NUEVA VIZCAYA. Nueva Vizcaya was the first province of northern Mexico to be explored and settled by the Spanish. Sometimes called the kingdom of Nueva Vizcaya, it served as the "heartland" of the northern frontier for some 250 years. In the early years of settlement the name referred to the area north of Zacatecas. The province eventually included most of the modern Mexican states of Chihuahua and Durango, and, at different times, parts of Sinaloa, Sonora, and Coahuila. The area was initially explored by Nuño de Guzmán in 1531, José de Angulo in 1533, and Ginés Vázquez de Mercado in 1552. Francisco de Ibarra explored the region in 1554, and mining and missionary activities commenced soon thereafter. In 1562 Ibarra was appointed to colonize the region, then regarded as the northernmost part of the province of Nueva Galicia. Ibarra began to establish settlements and organized the region as Nueva Vizcaya, named for his home province of Vizcaya, Spain. The capital of the province, Durango, was similarly named for Ibarra's birthplace. Over the course of the next 250 years, exploratory expeditions and missionary efforts launched from Nueva Vizcaya settled New Mexico, founded Parras and Saltillo, and helped to develop Sonora and Sinaloa. Nueva Vizcaya remained a separate province after the Mexican War of Independence but was divided into the states of Chihuahua and Durango in 1824.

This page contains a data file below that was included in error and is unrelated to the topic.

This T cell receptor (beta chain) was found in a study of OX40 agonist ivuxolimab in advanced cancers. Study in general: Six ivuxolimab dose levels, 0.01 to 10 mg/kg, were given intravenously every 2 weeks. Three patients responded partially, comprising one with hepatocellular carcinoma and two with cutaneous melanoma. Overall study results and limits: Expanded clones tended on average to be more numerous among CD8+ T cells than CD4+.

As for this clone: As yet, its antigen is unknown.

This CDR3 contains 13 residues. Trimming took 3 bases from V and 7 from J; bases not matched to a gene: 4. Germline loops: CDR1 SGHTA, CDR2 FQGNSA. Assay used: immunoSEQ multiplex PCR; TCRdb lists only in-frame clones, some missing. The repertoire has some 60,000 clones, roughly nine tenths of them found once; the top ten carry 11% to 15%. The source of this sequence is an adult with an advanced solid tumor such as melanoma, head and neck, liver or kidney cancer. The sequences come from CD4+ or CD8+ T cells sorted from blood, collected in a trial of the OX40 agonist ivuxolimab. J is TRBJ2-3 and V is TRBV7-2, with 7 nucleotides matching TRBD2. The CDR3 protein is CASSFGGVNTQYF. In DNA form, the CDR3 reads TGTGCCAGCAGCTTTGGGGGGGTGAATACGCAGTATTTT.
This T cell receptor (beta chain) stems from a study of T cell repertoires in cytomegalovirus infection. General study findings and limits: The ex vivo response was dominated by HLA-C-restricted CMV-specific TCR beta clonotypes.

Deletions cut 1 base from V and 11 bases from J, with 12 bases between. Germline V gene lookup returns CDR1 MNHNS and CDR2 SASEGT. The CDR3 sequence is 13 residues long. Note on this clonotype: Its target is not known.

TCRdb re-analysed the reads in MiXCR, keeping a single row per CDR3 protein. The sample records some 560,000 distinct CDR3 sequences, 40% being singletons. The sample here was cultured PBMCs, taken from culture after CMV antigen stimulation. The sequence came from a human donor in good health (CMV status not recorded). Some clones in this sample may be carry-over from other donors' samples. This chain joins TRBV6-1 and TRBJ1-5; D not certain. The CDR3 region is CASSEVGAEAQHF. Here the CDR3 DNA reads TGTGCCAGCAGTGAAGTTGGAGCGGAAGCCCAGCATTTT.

Oakah L. Jones, Nueva Vizcaya: Heartland of the Spanish Frontier (Albuquerque: University of New Mexico Press, 1988).